For today’s destination, I chose a spot I came across while researching settings for one of my fantasy/paranormal stories. I have several tied together by reoccurring characters of a fae line. In one the young heroine of the story happens to meet the legendary Welsh goddess Rhiannon, most of us probably know thanks to Fleetwood Mac and Stevie Nicks.
While reading about Wales, I found the beautiful location of Snowdonia, (Eryri in Welsh). Just the names alone are almost mystical enough to be inspiration.
The English name comes from Snowdon, the highest mountain in Wales and in the middle ages rulers in the region used the title of Prince of Wales and Lord on Snowdonia together. One person to use this title was a lad by the name of Llywelyn ap Gruffudd, personally, I am glad today’s Prince of Wales is named Charles, because I would hate to try spelling the other name, let alone pronounce it. I’m quite sure reporters across the world feel the same.
One of the most visited places in Snowdonia is the Snowdonia National Park. One article describes the park as Lakes, castles, waterfalls, and steam railways create a surreal experience right out of Lord of the Rings. More than 26,000 people live within the park and over six million more visit annually. While the park itself would be enough of a draw, there are many other sites that offer something to stir the creative mind.
Conwy Castle and medieval town walls are some of the best preserved in Europe. The walls are a little over ¾ of a mile in length with twenty two towers to explore while weaving a tale of a prince cheated out of his throne or a princess masquerading as a maid to escape an unwanted arranged marriage.
Another villiage in Snowdonia with a name that just begs to be in a story is Rhos on Sea. There is a legend which states Madog, son of the Welsh Prince Owain Gwynedd, sailed from Rhos on Sea to discover America in 1170, over three hundred years before Christopher Columbus. If your heroine finds her true love while visiting here, the couple might elect to say their vows in the Chapel of St. Trillo, believed to be the smallest church on the British Isles. It would need to be a very small, intimate ceremony however; the church only seats six people.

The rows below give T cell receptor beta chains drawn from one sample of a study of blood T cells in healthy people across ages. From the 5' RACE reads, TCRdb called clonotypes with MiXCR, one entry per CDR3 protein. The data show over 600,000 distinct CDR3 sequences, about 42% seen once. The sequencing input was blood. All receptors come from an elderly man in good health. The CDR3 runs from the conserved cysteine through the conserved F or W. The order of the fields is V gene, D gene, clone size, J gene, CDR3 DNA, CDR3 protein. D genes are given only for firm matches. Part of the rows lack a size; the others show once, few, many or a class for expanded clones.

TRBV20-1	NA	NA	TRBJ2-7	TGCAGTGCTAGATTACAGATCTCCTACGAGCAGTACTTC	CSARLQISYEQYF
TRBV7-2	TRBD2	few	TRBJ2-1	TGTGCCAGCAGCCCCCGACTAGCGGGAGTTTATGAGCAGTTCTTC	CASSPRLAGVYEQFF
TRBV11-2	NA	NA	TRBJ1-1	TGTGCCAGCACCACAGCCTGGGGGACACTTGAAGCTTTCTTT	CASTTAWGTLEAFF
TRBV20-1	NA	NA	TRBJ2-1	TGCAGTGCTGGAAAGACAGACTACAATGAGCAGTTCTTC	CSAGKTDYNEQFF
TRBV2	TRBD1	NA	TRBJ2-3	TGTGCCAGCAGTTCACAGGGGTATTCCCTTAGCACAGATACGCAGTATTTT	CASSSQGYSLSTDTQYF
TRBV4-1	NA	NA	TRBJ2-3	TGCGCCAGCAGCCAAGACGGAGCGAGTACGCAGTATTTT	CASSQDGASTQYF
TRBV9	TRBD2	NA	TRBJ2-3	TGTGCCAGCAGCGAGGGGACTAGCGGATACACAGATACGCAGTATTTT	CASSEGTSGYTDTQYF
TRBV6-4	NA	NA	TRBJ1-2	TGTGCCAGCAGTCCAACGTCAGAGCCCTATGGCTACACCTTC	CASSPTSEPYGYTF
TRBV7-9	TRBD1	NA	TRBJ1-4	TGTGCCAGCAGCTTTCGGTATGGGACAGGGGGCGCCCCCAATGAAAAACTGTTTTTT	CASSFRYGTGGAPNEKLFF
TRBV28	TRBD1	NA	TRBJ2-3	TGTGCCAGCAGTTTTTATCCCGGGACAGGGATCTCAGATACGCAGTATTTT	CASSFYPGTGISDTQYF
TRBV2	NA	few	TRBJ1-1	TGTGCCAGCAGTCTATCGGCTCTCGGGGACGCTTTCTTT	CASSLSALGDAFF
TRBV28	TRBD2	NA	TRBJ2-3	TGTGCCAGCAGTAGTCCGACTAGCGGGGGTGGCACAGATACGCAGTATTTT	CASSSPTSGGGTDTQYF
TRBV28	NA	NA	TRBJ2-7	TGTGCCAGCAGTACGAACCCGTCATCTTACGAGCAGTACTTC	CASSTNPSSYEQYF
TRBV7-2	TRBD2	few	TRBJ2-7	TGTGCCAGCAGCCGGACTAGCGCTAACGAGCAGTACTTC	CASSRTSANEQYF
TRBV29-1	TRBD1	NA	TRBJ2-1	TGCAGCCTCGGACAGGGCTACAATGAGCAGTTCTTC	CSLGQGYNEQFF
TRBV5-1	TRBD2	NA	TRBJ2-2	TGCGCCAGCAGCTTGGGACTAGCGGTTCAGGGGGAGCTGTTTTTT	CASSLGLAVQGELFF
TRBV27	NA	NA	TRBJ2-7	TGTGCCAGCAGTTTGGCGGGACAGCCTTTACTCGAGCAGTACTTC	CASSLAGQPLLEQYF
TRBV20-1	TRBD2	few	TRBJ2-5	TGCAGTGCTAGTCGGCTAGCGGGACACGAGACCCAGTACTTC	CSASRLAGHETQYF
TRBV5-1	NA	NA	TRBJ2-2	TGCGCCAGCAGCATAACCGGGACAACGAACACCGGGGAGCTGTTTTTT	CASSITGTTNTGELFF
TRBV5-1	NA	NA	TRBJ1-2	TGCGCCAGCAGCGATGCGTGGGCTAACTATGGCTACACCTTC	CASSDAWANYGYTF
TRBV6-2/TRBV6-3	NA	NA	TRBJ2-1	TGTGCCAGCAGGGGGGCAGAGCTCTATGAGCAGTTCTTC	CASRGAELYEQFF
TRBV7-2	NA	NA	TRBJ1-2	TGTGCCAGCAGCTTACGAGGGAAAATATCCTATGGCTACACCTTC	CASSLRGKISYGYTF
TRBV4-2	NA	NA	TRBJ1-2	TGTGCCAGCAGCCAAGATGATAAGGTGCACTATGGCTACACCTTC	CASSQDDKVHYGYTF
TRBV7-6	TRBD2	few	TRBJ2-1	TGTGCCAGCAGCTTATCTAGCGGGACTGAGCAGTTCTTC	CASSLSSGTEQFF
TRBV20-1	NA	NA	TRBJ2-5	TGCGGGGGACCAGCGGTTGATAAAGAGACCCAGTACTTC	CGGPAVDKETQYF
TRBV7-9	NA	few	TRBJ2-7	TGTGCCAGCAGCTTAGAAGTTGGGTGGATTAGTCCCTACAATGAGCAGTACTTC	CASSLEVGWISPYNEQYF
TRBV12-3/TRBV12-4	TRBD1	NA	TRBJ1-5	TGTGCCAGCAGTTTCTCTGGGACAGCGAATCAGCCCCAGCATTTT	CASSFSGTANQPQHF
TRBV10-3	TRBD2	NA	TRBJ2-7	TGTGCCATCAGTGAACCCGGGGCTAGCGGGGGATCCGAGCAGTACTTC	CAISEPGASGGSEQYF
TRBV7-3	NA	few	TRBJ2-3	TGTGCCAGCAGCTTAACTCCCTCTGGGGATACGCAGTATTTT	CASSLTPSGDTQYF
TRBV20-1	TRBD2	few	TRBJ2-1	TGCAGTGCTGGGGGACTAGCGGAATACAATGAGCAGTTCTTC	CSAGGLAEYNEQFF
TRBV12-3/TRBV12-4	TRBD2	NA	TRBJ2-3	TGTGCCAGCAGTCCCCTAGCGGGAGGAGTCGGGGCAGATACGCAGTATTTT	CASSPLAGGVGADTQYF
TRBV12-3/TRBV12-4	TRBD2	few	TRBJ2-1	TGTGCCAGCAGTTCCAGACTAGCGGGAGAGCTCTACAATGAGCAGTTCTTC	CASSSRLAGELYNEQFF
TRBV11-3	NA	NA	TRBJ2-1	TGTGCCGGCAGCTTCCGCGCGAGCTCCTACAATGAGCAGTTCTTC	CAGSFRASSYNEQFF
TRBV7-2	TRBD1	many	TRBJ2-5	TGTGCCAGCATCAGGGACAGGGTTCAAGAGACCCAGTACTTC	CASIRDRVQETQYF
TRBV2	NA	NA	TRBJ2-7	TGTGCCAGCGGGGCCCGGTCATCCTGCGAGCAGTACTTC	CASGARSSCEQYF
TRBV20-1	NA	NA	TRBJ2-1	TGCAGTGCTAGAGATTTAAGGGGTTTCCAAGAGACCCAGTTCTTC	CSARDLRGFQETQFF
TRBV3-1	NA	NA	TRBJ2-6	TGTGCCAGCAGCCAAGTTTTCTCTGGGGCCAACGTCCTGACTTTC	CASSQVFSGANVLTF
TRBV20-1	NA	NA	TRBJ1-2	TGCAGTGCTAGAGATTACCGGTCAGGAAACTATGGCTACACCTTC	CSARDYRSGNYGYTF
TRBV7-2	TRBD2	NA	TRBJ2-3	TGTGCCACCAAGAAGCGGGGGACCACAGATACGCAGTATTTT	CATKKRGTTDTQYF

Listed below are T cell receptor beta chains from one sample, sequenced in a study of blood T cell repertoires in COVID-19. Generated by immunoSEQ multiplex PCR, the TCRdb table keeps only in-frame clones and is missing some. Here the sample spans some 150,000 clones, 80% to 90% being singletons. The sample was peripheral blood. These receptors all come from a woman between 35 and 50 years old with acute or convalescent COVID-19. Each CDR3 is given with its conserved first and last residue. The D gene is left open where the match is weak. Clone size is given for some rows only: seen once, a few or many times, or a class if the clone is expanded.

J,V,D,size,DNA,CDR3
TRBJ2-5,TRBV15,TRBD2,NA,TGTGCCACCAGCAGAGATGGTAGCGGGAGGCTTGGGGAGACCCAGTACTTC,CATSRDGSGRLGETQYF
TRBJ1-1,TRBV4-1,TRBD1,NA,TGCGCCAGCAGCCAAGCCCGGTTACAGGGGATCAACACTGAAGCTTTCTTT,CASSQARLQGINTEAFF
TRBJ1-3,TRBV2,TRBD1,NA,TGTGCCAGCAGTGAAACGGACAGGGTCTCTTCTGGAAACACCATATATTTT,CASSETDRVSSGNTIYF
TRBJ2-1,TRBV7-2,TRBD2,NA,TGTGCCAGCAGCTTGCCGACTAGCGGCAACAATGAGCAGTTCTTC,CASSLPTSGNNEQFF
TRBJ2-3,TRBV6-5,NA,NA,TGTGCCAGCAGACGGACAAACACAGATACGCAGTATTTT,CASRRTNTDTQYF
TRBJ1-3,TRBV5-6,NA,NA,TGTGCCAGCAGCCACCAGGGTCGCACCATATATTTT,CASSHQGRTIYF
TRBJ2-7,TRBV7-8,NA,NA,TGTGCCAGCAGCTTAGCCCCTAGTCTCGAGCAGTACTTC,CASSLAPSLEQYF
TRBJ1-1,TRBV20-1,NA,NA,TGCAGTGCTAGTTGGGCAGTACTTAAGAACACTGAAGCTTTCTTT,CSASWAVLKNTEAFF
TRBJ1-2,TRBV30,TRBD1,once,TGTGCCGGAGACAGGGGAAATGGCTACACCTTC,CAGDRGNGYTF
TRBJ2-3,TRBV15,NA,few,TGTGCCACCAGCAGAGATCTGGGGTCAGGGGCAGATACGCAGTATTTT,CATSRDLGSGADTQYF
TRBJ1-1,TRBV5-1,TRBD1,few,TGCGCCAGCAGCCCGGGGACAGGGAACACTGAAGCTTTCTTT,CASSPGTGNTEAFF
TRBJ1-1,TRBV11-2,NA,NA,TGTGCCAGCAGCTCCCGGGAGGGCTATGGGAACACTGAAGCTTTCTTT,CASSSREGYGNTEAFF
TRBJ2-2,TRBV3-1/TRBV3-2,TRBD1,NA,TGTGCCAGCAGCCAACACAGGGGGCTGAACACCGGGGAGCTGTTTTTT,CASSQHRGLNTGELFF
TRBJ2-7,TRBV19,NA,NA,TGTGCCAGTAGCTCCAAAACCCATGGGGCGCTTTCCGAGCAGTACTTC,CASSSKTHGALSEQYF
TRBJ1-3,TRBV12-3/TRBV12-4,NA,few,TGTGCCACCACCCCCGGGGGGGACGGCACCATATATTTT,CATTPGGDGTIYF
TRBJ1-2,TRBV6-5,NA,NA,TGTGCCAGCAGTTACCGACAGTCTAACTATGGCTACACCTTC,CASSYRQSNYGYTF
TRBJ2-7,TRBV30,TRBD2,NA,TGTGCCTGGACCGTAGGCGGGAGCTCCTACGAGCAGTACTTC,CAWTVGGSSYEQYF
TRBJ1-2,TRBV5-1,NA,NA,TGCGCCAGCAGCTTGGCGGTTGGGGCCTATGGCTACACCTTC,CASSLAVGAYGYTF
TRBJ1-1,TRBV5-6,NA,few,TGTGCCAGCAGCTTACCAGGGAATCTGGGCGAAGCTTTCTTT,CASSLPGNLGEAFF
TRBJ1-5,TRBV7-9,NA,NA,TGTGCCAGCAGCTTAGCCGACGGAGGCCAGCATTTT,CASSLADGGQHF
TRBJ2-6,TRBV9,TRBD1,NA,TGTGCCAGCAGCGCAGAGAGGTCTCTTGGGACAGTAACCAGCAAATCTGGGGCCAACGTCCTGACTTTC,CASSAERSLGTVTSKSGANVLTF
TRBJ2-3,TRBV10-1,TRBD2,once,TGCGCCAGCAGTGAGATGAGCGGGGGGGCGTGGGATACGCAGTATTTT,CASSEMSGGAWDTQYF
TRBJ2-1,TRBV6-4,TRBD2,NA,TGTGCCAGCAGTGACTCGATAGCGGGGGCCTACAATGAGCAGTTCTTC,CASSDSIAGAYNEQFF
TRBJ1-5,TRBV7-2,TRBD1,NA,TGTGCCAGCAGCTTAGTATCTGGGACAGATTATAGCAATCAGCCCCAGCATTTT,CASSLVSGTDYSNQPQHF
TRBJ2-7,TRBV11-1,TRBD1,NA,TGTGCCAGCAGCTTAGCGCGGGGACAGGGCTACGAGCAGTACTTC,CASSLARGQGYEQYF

Before we leave, there is one place left to visit. The Snowdonia Society is a registered charity and is ran by a group of volunteers devoted to the protection of this spectacular region. If you need directions to their headquarters, just ask a local to direct you to the “ugly house” for that is the name of the house used as office and showcase for visitors. According to legend, it is a crude house built in the 15th century by two outlaw brothers as a ‘Ty Un Nos’ – or house built overnight. Under ancient law, he who built a house between sunset and sunrise, with walls, roof and smoking chimney, could claim the freehold. The house has been restored over the centuries by subsequent tenants, and is far from ugly.
This concludes this week’s travel into a magical land across the ocean. Sorry it is late, I really hate shopping for Christmas however when you take on the role of parent and now grandparent it is an evil requirement. I hope Shoe Station, TJ Max, Sears and J.C. Pennys are happy.
Until next week, wish you were here…
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